As a globally acting corporation and automotive manufacturer, AUDI AG sets the most stringent demands in terms of efficiency and quality. In this interview, Chief Compliance Officer Dietmar Will talks about the collaboration with Martin et Karczinski on internal communication in the corporate area of »Governance, Risk & Compliance«.

Dietmar Will, Chief Compliance Officer AUDI AG
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Born in Hannover, Dietmar Will studied law and joined the industrial relations and HR systems division of AUDI AG in Ingolstadt in 1992. In 1995, he moved to the company’s Central Legal Service. From 2000 to 2009, he was responsible for legal consultancy in HR as well as audit of AUDI AG. In November 2008, he was appointed as the group’s Chief Compliance Officer. Since February 2011, as head of Governance, Risk & Compliance, he has been reporting directly to the Chair of the Board at the organisational level. At the beginning of 2013, Dietmar Will was also appointed as money laundering officer for the Audi Group.

Dear Mr Will, what is a typical working day like in the life of the Chief Compliance Officer at Audi ?
Once I have dropped my daughter off at daycare, I generally start work between 8.00am and 8.30am. I have various meetings throughout the day with my project managers, because we don’t have a team structure. But the interaction with our specialist departments is varied and intensive. Because of our numerous affiliated companies worldwide, who need a lot of support via local visits, I also have to be very mobile. We are also in regular exchange with numerous companies so that we can keep abreast of what’s happening.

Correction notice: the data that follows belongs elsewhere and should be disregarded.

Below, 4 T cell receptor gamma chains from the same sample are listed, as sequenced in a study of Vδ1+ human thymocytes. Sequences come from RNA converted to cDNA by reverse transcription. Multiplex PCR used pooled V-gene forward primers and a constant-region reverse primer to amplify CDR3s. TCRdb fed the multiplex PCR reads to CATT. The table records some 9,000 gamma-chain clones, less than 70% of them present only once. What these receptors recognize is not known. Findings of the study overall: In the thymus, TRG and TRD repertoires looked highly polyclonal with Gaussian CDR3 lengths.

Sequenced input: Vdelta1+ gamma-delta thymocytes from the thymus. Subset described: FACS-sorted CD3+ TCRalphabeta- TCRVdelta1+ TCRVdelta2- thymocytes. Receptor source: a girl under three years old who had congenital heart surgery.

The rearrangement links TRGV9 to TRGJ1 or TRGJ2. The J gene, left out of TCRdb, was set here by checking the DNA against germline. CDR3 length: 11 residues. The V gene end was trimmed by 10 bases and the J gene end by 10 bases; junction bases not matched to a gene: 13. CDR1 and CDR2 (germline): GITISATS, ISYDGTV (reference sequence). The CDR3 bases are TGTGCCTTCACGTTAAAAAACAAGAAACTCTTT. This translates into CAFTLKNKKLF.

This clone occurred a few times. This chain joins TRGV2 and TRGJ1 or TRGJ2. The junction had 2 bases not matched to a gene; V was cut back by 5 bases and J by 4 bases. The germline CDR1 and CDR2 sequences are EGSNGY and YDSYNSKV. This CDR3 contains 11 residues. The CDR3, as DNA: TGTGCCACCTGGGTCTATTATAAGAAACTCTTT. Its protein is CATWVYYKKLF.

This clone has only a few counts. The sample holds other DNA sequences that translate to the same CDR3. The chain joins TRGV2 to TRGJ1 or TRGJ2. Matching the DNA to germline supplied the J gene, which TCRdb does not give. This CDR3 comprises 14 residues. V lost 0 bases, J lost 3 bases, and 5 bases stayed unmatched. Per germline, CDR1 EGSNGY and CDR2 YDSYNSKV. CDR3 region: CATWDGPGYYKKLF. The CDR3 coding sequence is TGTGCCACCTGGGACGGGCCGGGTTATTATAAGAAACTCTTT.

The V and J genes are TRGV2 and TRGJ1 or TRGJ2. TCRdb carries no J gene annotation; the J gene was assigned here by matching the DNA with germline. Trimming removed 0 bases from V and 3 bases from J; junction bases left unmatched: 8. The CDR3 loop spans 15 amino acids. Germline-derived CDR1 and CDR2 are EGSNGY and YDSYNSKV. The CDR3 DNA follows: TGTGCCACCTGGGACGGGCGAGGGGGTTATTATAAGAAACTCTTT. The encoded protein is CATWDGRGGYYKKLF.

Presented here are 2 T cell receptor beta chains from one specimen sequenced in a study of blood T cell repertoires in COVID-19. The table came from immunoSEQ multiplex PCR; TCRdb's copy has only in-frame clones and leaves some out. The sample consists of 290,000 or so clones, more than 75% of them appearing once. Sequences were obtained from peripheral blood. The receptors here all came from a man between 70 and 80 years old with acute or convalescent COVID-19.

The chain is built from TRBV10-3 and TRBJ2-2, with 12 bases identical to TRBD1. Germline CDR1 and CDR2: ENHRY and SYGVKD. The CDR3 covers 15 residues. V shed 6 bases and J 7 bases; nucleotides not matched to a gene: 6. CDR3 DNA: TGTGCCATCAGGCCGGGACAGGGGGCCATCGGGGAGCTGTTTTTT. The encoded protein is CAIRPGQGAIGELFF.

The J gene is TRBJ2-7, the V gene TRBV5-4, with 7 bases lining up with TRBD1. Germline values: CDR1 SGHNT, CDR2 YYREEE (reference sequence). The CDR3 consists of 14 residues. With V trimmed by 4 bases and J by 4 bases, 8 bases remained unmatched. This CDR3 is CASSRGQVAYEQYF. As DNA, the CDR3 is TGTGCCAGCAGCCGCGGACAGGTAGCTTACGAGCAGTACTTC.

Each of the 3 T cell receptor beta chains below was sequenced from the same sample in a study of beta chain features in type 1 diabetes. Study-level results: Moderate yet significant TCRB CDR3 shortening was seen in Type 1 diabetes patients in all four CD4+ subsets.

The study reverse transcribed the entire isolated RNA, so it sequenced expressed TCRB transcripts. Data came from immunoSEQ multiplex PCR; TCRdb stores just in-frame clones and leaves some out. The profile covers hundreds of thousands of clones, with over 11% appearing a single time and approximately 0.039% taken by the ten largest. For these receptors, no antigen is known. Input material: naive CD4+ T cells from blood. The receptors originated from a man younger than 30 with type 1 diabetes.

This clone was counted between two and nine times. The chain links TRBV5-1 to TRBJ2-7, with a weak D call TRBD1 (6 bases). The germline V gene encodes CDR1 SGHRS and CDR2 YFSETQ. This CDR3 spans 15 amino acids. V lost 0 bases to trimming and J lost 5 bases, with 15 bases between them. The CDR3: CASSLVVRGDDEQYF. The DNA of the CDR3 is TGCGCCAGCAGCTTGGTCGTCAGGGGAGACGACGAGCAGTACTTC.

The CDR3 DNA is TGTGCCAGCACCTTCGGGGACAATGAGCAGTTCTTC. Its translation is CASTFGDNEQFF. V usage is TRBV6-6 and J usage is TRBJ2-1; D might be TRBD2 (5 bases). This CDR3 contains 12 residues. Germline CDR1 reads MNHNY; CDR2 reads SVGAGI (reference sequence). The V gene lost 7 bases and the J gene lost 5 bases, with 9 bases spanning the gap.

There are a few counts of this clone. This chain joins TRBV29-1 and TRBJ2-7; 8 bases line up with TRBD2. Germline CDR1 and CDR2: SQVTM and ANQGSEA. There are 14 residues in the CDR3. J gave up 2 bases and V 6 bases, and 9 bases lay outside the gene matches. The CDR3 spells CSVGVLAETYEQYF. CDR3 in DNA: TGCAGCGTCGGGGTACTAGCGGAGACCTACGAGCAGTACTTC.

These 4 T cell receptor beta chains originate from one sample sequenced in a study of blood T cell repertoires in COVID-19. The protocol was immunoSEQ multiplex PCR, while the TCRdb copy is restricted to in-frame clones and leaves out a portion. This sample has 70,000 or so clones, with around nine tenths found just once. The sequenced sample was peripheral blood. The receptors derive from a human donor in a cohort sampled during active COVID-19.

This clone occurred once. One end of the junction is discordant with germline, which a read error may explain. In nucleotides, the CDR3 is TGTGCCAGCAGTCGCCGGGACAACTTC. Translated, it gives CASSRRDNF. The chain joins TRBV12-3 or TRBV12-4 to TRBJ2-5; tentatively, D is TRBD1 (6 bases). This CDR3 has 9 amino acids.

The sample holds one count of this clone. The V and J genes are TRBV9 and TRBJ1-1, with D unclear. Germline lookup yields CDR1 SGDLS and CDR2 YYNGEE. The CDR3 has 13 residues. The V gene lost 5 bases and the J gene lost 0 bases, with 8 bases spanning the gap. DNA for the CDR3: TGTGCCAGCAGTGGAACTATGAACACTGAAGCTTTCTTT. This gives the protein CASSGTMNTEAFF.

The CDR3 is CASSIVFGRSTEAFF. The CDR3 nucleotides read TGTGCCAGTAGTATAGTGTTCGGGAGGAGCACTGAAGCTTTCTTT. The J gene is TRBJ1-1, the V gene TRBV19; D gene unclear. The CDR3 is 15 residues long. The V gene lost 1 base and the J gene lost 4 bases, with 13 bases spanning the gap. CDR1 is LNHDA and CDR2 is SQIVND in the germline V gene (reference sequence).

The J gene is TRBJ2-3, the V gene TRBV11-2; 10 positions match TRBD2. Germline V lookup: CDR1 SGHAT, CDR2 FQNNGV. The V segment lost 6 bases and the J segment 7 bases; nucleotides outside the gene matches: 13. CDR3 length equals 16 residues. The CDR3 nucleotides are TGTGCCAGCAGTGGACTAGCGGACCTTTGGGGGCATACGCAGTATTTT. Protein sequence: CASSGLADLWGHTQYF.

How did you find out about the Martin et Karczinski agency – and what was your first impression of Peter Martin and Daniel Karczinski? 
Because it is my personal conviction that the key to compliance is internal communication, we looked around for a strong partner from the outset to give us the right strategic impetus. In response to a tender, Martin et Karczinski was clearly in the running.
What sets the partnership apart, what makes it something special? 
As well as things like great commitment, meeting deadlines and being good team players, it’s the constantly inspirational ideas and impetus. Whether and what can be implemented in corporate practice is one thing, but they always provide fantastic input. Compliance is becoming increasingly important. At the same time, not many agencies are able to translate this at an aesthetically high level, including in internal corporate communications.
What do you mean – why is that?
Compliance is generally seen to be close to auditing and so is not very attractive per se, perhaps it’s not meant to be attractive either. We are trying to change that.
What are the particular challenges in compliance communication, and how has Martin et Karczinski met these challenges?
The particular challenge is to portray a subject that is perceived as negative in a way that gets through to people. We need to make the decision-makers aware of a lot of important information. We have to feed soundbites that are appetising and easily digestible, but at the same time they can’t be too extravagant. We work very constructively together on this every day.